1. Vision Therapy and Visual Skills Training

Vision therapy and visual skills training involves specific exercises and activities to improve visual skills. Vision therapy is a highly effective treatment for amblyopia in children and adults and aims to improve the patient's visual acuity, binocular vision, and visual processing abilities. For instance, some examples of vision therapy exercises include:

  • Near and distant viewing: Children can stand in an open space and pick a distant object, like a tree or a building, to look at. They should then extend their arm and focus on their thumb (near view) held in front of them. They should repeatedly switch their focus around five times between their thumb and the distant object. This exercise helps improve their ability to shift focus between near and distant objects.
  • Around the world: Children will stand or sit in a quiet place. They should follow the instructions, which include looking up, down, left, and right and making circular eye movements. This exercise helps with tracking and saccading, which are important visual skills.
  • Alphabet ball: Children will draw letters on a ball or balloon and pass it back and forth with a partner. As they pass the ball, they call out the last letter they see before catching it. This game can be enjoyable for children while improving their visual skills.
  • Pencil pushups: Children will hold a pencil in front of their faces and focus on a single letter on the pencil. They should slowly bring the pencil closer to their nose until they see double, then move it away. This exercise should ideally be done for 15 minutes daily under supervision, five days a week.
  • Reading, Writing, Puzzles: Children can participate in age-appropriate reading, writing, and puzzle-solving activities. These tasks encourage them to use their near vision and practice shifting their focus between different objects.

2. Assistive Devices and Technology

Virtual reality has been shown to enhance vision in individuals with amblyopia by improving visual acuity and binocular function. Virtual reality technology has been tested in children to treat this common form of childhood vision loss. A new treatment called binocular digital therapy has been developed that offers a fun alternative to traditional therapies.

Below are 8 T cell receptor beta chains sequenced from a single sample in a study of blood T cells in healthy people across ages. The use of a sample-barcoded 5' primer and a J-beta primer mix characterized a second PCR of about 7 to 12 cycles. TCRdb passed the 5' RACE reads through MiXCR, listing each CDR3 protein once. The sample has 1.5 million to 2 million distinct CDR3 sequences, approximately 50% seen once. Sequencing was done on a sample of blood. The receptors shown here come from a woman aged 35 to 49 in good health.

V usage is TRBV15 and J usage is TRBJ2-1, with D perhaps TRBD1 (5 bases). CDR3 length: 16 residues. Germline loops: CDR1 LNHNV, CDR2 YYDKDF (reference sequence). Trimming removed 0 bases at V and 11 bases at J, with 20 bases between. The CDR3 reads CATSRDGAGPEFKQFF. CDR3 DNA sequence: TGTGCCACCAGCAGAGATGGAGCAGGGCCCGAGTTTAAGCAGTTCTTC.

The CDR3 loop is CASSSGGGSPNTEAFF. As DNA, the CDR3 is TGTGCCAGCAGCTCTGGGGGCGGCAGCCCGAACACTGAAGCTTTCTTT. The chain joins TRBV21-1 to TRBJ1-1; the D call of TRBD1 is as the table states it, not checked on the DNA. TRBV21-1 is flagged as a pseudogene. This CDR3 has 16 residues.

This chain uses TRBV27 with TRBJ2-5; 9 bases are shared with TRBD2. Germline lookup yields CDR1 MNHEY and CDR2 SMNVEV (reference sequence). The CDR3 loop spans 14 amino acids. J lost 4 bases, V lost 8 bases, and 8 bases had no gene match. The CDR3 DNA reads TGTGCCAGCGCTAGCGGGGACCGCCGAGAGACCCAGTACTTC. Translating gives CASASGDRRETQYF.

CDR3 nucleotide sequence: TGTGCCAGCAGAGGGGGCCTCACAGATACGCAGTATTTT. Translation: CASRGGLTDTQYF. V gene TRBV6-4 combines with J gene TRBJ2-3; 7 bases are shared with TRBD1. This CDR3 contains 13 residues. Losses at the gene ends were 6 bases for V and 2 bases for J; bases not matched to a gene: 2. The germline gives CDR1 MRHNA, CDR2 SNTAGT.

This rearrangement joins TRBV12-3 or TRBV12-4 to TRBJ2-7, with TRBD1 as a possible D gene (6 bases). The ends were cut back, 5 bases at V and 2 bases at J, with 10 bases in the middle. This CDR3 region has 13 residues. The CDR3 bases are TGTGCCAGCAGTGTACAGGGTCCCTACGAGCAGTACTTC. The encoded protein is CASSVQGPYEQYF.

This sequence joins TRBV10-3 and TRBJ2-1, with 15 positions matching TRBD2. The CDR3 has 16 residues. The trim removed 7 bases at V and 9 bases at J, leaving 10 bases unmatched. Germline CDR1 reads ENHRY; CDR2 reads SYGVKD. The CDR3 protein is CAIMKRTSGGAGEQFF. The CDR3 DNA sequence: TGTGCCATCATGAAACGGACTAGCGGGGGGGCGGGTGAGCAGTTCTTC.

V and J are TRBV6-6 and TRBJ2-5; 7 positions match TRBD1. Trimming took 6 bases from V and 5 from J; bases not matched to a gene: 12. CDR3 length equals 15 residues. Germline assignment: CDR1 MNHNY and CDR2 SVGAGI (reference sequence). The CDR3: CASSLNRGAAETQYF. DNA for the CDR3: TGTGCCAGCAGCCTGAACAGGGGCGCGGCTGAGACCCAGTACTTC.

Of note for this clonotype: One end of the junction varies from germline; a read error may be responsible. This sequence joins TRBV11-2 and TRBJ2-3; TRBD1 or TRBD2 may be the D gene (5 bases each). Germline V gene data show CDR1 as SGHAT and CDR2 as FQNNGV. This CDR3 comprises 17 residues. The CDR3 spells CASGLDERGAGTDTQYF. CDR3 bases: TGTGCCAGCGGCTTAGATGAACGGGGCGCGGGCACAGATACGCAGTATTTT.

Various companies have conducted clinical trials to test virtual reality-based treatments for lazy eyes. Among them, Luminopia One has become the first to receive FDA approval for prescription use. The VR headset incorporates therapeutic modifications to streaming content, and children must use the headset for an hour every day, six days a week.

With 700+ hours of content, including popular providers like Dreamworks, Sesame Street, and Nickelodeon, children can enjoy the treatment while improving their vision. The headset displays a less sharp image to the dominant eye and a sharper one to the weaker eye while concealing specific video sections from each eye individually. This design promotes the coordinated use of both eyes.

In a clinical trial involving children aged 4 and older, those who received treatment with both Luminopia and corrective glasses for 12 weeks experienced greater improvements in their vision compared to children who solely wore corrective glasses. Notably, nearly 90% of the children continued using Luminopia throughout the study, indicating their satisfaction and commitment to the treatment.

Importance of Family Support and Involvement in Vision Rehabilitation

The role of family in the vision rehabilitation process cannot be overstated, especially when it comes to treating children with amblyopia. The involvement and support of family members are considered a vital cornerstone in enhancing the effectiveness of the treatment. To achieve this, it is recommended to incorporate a family-centered care approach in vision rehabilitation.